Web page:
China-Turkmenistan economic relations have enormous growth potential

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Djoomart Otorbaev is the former prime minister of the Kyrgyz Republic, a distinguished professor of the Belt and Road School of Beijing Normal University, and the author of the forthcoming book “Central Asia’s Economic Rebirth in the Shadow of the New Great Game”(Routledge, 2023). The article reflects the author’s views and not necessarily those of CGTN.

The state visit to China of the President of Turkmenistan, Serdar Berdimuhamedov, is of the utmost importance not only for the promotion of bilateral relations but also for the development of even stronger political and economic ties between China and Central Asia as a whole. Among other things, this is explained by the fact that in recent years the countries of Central Asia have been pursuing an increasingly coordinated policy. It was confirmed once again at the summit of the Shanghai Cooperation Organization in Uzbekistan last September, as well as during the visits of President Xi Jinping paid to Kazakhstan and Uzbekistan, his first trip abroad since the beginning of the COVID-19 pandemic.

It is well-known that the Central Asian countries have significant reserves of hydrocarbons. Given the latest trends in the global market, energy cooperation is becoming especially relevant.

But how important is the supply of natural gas to China these days? Over the past 10 years, China’s annual gas consumption has grown by an average of 11 percent as more businesses and households connect to the distribution networks. Gas accounted for more than 8 percent of the country’s overall energy consumption in 2020, up from 4 percent in 2010 and 2 percent in 2000; in 2020, 413 million people had access to gas compared to 286 million in 2015 and 170 million in 2010, as shown in the China Statistical Yearbook. Replacing coal and wood for heating and cooking has significantly reduced urban air pollution.

According to an analysis published by Reuters, by 2021, China has become the third largest gas consumer, after the U.S. and Russia, and the fourth largest gas producer worldwide, after the U.S., Russia, and Iran.

A vessel transporting liquefied natural gas (LNG) approaching an LNG wharf at Caofeidian port in Tangshan, north China’s Hebei Province, Oct. 20, 2020. /Xinhua

Natural gas consumption in China in 2021 was 378.7 billion cubic meters (bcm), an increase of about 13 percent from the previous year, based on research data published on Statista. And according to the International Energy Agency forecasts, China’s demand will reach 535 bcm of gas by 2030 and 634 bcm by 2035.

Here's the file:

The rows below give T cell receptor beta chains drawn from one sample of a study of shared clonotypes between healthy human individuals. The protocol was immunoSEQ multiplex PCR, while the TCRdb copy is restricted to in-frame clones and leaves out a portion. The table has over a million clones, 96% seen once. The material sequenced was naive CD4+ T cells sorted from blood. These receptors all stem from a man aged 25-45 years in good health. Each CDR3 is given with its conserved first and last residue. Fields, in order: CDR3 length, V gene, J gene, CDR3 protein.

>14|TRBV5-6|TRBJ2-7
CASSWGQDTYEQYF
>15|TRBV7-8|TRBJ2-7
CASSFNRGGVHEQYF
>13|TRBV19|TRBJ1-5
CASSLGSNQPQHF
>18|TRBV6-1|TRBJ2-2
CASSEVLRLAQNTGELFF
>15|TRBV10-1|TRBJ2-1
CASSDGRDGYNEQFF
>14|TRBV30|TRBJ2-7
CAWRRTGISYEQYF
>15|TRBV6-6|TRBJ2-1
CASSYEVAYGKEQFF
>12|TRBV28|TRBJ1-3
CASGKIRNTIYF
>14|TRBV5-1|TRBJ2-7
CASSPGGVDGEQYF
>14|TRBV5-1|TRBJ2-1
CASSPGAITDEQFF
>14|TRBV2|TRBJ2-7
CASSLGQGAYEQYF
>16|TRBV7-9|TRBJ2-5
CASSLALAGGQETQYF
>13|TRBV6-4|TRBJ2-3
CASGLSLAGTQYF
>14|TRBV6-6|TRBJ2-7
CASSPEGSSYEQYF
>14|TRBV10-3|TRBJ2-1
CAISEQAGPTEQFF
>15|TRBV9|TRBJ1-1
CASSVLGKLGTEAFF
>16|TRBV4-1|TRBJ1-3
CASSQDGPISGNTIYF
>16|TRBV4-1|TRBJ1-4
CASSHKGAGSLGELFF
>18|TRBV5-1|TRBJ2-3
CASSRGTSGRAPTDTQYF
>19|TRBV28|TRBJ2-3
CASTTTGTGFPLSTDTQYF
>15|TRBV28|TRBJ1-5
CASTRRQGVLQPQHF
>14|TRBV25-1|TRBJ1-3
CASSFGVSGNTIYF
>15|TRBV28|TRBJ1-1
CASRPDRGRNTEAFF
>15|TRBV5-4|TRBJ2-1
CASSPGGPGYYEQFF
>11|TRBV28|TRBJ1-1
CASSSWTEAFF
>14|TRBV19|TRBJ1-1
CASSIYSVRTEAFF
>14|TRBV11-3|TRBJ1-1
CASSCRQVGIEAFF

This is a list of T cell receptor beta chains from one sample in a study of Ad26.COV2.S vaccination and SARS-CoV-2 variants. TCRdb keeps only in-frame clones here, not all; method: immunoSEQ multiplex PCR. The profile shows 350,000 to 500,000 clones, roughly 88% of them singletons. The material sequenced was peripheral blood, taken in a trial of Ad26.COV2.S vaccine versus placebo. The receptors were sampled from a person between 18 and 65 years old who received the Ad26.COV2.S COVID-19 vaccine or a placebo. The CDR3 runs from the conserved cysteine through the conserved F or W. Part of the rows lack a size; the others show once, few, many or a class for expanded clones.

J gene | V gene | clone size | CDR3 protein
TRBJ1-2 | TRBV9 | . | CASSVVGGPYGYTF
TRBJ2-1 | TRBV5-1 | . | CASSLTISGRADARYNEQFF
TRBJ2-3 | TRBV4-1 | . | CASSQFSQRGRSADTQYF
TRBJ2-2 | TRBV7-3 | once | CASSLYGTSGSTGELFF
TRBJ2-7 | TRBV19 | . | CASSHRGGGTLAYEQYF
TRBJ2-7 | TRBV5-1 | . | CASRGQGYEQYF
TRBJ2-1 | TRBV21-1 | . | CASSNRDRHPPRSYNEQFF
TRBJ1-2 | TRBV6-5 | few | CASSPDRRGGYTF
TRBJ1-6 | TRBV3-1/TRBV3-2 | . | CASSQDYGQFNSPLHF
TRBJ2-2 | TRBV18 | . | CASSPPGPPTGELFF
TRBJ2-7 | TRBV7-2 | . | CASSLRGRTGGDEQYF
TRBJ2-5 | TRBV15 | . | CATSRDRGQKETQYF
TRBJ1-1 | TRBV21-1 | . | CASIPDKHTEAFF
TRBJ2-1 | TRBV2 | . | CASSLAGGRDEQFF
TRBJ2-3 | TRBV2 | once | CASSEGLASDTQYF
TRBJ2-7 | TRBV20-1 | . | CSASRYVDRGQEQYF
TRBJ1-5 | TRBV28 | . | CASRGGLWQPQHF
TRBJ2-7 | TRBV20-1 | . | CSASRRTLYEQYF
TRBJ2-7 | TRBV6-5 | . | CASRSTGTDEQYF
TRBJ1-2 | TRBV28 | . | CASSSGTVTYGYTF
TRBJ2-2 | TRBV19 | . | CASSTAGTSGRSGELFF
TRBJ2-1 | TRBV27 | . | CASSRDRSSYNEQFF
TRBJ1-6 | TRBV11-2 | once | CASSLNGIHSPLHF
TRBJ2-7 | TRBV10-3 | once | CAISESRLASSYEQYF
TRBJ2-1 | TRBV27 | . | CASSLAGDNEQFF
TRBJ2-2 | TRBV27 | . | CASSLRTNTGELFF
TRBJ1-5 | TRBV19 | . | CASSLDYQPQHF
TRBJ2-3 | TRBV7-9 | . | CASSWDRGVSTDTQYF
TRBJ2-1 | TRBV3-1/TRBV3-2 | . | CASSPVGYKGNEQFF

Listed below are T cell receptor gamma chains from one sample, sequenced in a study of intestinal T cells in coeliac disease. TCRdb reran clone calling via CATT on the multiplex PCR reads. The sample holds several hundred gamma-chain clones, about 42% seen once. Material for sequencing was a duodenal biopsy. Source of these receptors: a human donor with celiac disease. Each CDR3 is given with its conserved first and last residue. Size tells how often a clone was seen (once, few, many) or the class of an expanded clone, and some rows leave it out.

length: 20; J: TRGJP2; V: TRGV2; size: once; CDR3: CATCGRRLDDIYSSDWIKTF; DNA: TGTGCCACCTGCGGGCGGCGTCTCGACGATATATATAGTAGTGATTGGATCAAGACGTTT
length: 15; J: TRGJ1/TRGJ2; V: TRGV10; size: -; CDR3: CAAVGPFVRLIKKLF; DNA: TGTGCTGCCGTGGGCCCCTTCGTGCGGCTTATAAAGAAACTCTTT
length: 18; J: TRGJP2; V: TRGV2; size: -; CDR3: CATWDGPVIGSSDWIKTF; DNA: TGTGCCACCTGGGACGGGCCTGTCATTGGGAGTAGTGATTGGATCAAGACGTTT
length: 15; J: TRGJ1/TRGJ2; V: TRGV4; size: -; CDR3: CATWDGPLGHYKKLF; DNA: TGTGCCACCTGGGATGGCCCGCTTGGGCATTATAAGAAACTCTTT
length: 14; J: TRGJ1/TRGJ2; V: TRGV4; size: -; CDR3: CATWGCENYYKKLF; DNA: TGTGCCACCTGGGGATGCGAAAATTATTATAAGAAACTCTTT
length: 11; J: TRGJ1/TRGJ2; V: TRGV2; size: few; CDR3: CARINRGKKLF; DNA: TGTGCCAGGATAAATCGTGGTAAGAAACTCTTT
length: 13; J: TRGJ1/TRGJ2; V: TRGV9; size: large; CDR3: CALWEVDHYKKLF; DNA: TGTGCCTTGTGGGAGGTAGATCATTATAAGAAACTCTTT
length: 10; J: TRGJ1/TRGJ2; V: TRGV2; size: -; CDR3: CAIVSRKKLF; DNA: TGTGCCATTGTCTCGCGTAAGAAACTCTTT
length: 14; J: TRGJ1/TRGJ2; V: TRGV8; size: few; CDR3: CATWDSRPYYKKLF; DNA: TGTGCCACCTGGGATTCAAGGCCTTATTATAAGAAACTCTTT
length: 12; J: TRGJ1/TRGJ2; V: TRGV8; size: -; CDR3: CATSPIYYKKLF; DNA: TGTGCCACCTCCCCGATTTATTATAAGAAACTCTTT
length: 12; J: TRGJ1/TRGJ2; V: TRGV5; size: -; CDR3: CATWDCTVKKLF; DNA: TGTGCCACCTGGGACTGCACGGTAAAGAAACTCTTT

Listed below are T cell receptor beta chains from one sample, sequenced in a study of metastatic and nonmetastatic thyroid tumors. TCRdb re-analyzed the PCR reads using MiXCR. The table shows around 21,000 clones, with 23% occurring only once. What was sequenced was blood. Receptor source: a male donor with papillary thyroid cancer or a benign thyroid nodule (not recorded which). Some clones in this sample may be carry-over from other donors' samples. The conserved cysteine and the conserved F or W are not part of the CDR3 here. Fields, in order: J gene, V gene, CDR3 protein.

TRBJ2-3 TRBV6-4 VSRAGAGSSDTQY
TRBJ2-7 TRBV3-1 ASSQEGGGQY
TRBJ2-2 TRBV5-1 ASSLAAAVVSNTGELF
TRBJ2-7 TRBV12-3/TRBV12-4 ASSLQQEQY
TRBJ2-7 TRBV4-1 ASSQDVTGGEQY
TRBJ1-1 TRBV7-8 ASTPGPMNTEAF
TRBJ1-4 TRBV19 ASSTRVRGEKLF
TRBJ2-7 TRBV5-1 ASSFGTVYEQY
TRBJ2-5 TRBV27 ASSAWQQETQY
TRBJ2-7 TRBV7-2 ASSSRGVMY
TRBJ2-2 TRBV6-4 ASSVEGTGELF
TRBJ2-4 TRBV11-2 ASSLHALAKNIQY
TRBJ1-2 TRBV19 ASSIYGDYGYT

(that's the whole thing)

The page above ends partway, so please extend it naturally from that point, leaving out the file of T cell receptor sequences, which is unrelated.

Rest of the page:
The China National Petroleum Corporation (CNPC) forecast estimates China’s gas demand in 2035 at 610 bcm and 690 bcm by 2050. For comparison, in 2021 gas supply in the EU amounted to 412 bcm and in the U.S. to 857 bcm.

China’s import requirement rose to 170 bcm in 2021 from 29 bcm in 2011. By 2021, the country imported 45 percent of its domestic consumption, up from 34 percent in 2016 and 21 percent in 2011, according to Statistical Review of World Energy. Who is the leading gas supplier to China now, and how is it delivered to the country?

John Kemp, a market analyst specializing in oil and energy systems estimates that only a third of China’s gas imports are shipped through pipelines; the rest come by sea in the form of liquid natural gas (LNG), and this share is continuously increasing. It should be noted that more than half of all imported LNG comes from Australia – 44 bcm and the U.S. – 12 bcm. Smaller volumes of LNG come from Qatar – 12 bcm, Malaysia – 12 billion and Russia – 6 billion.

Pipeline supplies by land from neighboring countries are becoming increasingly important. Currently, Turkmenistan is the dominant gas supplier by land, supplying up to 50 bcm, and for comparison, Russia supplies only about 8 bcm.

Turkmen gas exports to China began with Lines A and B of the pipeline, with a capacity of 30 bcm, completed in 2010. Later delivery was started by Line C, with a capacity of 25 bcm, commissioned in 2014. With the construction of an additional Line D between Turkmenistan and China through territories of Uzbekistan, Tajikistan and the Kyrgyz Republic, the annual capacity of gas supply would reach 85 bcm.

China signed memorandums with all parties on constructing the Line D route in September 2013; however, this project has not started yet. Here it should be noted that gas pipeline shipments will require significant time for construction and large investments.

The analysis shows that China and Turkmenistan are natural strategic trade and investment partners. For example, in trade, China is already Turkmenistan’s largest partner, and exports to China exceed 80 percent of all country’s exports. But what is especially important is that Turkmenistan can supply additional large volumes of gas to China. For example, from the Galkynysh and Yashlar fields, where the initial reserves are estimated at an enormous 21.2 trillion cubic meters.

When discussing future cooperation between China and Turkmenistan, the production of “blue” hydrogen from natural gas directly in the gas fields of Turkmenistan, with its subsequent supply via pipelines to China, seems especially promising. If it could be done, it would be a real breakthrough – the green project of the century of the Eurasia continent.

Source: CGTN News